Buckingham

A-Z OF UNIVERSITIES
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The Independent Online
Age: 21 this year.

Address: two sites near Buckingham town centre, an historic market town named after the Teutonic chieftain Bucca.

Ambience: Safe, compact and on the quiet side. Is situated on two campuses in between ancient Oxford and brand-new Milton Keynes. Buildings range from the 17th-century Tanlaw Mill, where students gather, to the swish new pounds 1bn Anthony de Rothschild building that houses the business school.

Vital statistics: This is a very unusual place. Britain's only private university, it receives no government funding and charges full tuition - pounds 9,744 this year to all undergraduates and pounds 6,000-pounds 10,000 for Masters students. (Gives you some idea of what higher education costs!) Even so, manages to recruit 1,000 students altogether, two-thirds from abroad, notably from Malaysia, Japan, Nigeria, Germany, Hong Kong and the Bahamas. Has four schools of study: business, humanities, law and sciences, and pioneered the two-year degree, which runs over eight terms and equals the same number of weeks as in traditional universities.

Sounds a sweat: It is. Students work hard all summer and are not known for frenetic clubbing.

Easy to get into? Not too tough. Three Cs at A level are required for law, and slightly lower grades for sciences. Mature students can get in on the basis of educational and employment background and personal experience. All UK students have to attend for interview.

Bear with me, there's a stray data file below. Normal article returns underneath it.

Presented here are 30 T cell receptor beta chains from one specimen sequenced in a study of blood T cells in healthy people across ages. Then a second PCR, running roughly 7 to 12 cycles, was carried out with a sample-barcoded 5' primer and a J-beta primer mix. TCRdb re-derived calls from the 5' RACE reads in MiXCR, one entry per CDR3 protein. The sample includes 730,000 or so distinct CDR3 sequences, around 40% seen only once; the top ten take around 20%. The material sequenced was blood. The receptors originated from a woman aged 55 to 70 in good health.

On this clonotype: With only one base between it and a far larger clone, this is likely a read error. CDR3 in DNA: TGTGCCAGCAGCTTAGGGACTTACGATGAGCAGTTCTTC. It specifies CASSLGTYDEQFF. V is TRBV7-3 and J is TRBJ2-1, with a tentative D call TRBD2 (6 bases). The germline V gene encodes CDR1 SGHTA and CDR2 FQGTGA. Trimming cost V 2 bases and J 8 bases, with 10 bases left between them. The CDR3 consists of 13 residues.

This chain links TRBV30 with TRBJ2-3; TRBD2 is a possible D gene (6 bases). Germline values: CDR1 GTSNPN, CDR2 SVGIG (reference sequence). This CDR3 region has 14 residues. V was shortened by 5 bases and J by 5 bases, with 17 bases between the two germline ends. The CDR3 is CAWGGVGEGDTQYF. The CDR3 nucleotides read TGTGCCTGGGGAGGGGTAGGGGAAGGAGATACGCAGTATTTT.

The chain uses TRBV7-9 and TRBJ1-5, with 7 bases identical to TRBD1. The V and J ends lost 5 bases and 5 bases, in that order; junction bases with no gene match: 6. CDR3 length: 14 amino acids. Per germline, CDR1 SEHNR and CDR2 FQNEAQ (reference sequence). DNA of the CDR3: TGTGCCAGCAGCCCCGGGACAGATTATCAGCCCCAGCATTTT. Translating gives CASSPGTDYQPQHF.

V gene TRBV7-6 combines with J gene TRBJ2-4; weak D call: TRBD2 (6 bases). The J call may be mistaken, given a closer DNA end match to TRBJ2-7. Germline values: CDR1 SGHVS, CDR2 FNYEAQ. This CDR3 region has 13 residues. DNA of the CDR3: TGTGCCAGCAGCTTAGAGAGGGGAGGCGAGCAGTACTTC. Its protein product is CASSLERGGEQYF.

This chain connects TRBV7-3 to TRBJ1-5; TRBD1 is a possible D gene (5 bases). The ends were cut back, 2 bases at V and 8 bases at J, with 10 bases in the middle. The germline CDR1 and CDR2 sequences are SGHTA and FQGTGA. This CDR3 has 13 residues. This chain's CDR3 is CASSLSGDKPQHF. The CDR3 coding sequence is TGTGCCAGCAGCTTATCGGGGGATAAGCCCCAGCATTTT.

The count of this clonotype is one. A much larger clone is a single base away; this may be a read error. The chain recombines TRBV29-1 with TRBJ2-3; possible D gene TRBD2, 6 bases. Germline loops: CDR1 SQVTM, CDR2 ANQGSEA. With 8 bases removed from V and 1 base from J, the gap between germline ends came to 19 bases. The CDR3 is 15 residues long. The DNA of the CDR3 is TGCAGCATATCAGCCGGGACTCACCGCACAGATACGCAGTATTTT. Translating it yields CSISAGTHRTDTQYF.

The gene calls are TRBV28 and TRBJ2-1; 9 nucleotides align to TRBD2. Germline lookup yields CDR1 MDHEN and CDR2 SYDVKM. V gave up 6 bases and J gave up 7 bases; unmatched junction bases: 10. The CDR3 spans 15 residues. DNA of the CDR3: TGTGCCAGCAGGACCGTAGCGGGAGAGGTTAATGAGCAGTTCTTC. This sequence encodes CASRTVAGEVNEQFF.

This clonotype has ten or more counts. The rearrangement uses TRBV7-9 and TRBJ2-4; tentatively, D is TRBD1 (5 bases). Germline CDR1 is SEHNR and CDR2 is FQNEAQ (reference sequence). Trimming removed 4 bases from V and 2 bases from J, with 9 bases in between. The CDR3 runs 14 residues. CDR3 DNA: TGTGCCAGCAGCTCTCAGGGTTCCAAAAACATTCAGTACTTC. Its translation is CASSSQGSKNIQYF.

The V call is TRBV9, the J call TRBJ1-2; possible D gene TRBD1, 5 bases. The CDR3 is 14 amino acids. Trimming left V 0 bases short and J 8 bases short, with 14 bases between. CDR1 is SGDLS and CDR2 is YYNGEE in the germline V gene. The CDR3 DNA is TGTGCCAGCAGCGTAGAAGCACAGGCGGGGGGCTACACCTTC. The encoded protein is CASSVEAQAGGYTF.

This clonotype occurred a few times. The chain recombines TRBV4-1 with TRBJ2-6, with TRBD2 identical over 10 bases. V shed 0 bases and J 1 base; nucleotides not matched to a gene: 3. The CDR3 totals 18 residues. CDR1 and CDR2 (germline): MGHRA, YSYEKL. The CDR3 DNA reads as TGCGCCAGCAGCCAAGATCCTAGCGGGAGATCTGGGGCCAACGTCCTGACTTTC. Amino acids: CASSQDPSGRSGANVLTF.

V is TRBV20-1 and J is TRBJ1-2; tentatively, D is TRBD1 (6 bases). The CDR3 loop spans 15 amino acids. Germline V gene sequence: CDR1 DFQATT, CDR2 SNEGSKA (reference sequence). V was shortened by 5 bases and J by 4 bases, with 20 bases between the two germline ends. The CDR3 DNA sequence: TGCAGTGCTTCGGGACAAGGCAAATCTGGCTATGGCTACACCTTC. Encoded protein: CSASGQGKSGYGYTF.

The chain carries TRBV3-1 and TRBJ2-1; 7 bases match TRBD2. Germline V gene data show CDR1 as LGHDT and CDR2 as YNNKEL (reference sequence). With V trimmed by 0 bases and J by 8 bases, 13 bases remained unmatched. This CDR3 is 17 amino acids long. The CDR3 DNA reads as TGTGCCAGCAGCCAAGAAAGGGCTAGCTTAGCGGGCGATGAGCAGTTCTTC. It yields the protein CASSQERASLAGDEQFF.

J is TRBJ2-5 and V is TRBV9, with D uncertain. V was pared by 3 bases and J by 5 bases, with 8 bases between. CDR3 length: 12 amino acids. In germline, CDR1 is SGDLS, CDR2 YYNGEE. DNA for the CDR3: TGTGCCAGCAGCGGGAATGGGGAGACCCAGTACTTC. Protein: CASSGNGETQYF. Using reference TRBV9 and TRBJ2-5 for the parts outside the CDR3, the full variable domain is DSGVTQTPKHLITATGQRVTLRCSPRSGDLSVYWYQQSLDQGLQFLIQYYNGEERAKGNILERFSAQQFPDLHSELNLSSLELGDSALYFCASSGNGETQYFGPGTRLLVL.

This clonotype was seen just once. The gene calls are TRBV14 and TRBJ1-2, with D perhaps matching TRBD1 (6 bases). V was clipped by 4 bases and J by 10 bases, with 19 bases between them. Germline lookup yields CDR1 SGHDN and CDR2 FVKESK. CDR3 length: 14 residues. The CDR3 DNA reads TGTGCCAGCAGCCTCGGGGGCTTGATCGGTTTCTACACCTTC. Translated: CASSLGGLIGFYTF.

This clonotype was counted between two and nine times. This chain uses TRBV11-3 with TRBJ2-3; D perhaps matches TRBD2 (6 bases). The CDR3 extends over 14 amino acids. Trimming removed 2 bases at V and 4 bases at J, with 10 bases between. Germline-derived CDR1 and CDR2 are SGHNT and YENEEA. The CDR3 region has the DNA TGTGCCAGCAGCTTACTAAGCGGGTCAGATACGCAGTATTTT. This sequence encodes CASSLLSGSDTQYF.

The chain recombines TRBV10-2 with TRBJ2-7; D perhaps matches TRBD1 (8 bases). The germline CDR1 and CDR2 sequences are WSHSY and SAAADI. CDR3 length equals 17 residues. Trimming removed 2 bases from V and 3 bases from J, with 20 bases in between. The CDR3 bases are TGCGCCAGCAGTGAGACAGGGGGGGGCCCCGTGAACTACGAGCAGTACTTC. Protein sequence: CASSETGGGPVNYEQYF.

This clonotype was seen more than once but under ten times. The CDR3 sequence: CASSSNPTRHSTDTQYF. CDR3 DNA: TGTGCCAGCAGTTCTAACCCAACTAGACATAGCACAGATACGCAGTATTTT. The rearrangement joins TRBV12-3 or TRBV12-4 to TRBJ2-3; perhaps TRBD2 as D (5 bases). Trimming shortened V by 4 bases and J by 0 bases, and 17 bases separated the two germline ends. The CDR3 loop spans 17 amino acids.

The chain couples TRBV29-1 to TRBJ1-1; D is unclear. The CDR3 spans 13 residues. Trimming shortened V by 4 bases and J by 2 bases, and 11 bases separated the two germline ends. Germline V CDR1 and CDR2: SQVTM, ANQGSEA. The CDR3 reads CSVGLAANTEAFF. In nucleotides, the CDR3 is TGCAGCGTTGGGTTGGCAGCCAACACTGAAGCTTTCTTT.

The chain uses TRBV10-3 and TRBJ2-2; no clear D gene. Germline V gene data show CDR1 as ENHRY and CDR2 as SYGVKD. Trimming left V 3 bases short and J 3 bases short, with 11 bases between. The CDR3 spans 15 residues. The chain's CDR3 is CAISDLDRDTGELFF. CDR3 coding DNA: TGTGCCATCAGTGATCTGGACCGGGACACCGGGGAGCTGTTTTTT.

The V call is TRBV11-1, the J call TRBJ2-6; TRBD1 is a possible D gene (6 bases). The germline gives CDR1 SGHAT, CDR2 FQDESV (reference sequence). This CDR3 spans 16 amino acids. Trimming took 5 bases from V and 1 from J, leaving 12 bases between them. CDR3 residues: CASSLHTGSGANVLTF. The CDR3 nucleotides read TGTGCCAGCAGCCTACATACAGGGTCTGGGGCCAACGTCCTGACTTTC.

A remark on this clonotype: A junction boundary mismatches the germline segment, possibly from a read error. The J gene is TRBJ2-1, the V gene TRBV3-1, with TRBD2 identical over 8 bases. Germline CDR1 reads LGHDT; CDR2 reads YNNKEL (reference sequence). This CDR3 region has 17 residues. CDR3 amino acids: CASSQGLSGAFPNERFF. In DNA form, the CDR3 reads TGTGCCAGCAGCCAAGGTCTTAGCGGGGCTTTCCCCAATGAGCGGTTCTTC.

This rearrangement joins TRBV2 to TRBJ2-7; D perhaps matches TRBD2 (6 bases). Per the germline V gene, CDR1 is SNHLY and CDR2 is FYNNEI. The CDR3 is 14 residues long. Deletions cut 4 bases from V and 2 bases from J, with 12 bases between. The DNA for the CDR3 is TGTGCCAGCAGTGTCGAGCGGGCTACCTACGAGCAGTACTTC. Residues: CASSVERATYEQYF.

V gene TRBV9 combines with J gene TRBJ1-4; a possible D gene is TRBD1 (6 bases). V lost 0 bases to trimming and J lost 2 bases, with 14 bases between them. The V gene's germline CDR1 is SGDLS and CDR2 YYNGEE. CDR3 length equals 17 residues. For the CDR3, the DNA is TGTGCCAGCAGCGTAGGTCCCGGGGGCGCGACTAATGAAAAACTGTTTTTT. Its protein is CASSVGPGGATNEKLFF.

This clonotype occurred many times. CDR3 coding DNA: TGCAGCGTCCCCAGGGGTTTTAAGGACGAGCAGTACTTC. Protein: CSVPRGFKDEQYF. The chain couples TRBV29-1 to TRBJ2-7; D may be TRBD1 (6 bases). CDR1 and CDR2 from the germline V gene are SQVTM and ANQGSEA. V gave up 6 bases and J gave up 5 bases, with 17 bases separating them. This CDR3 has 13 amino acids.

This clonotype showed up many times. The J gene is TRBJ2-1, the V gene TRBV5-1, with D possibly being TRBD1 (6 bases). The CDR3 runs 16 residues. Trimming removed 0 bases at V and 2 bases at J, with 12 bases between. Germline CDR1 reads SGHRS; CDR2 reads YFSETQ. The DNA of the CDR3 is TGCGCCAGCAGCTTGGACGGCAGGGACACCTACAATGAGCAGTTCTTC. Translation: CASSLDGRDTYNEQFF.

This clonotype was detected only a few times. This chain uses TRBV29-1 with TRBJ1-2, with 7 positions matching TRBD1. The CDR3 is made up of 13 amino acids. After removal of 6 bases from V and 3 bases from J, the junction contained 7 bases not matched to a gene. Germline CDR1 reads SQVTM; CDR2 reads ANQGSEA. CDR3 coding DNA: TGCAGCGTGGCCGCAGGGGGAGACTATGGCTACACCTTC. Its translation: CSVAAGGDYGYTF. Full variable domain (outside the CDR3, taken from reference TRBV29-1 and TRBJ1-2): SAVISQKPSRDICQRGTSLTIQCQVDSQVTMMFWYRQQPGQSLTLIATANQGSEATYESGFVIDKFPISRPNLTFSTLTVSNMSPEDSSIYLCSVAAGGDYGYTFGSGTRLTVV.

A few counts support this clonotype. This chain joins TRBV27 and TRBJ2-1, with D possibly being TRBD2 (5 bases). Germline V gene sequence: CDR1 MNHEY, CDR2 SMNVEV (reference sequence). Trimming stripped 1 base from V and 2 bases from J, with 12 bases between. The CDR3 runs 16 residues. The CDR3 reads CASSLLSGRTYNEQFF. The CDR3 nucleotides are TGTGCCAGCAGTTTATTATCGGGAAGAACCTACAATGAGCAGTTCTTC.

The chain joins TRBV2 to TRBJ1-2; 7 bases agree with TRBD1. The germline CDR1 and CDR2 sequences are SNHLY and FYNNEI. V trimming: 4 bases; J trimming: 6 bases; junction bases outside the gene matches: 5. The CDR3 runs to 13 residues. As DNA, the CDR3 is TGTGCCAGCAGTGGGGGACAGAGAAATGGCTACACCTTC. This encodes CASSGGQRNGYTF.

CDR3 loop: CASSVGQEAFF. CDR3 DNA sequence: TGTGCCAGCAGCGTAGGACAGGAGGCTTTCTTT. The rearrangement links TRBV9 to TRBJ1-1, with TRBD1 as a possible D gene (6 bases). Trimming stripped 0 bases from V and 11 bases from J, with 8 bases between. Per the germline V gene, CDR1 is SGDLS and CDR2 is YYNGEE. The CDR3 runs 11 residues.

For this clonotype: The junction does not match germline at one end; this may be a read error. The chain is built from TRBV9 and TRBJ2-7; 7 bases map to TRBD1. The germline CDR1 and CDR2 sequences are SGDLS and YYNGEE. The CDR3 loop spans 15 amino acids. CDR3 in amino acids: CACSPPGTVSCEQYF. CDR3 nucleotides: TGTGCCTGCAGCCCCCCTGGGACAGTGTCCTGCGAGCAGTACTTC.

Added value: Offers a staff:student ratio of 1:10 and small tutorial groups not seen in many universities today. Cosmopolitan student body and unique multicultural atmosphere - of the well-heeled variety. Active alumni network worldwide. Graduate employability is high. The two-year degree means students get university over more quickly. Bursaries and scholarships for those in need.

Glittering alumni: Geeta Sidhu, the Conservative Party's first female Asian parliamentary candidate; Leo Mills, secretary to the Bermuda cabinet; Marc Gene; various members of the Churchill family.

Transport links: Good. Close to major motorway routes, and within easy reach of mainline railway stations serving London and the Midlands.

Buzz phrase: "Reassuringly expensive" (used by students who know quality when they see it).

Who's the boss? American-born Professor Bob Taylor, 53, who was pro-director of the School of Oriental and African Studies before succeeding Sir Richard Luce last month. His PhD is in government and South-East Asian studies from Cornell. Chancellor of the university is Baroness Thatcher.

Teaching rating: Because it's privately funded, doesn't receive a rating from the Higher Education Funding Council (Hefce).

Research strengths: Again, the university is not assessed by Hefce, so it has no rating in the research assessment exercise. Boasts expertise in the physiology of metabolic diseases (diabetes and obesity).

Financial health: Fine. Covers costs with tuition fees and gifts from benefactors. A drop in UK students has caused a blip in numbers, but overseas recruitment is buoyant.

Night-life: More sedate than most universities. Students use union bar or pubs in town, or visit night-clubs in London, Oxford or Milton Keynes.

Cheap to live in? No. The area is home counties chic, and you will need plenty of funds to compete socially. Accommodation on campus guaranteed for the first year, at pounds 60 a week in term timen

Next week: Cambridge University

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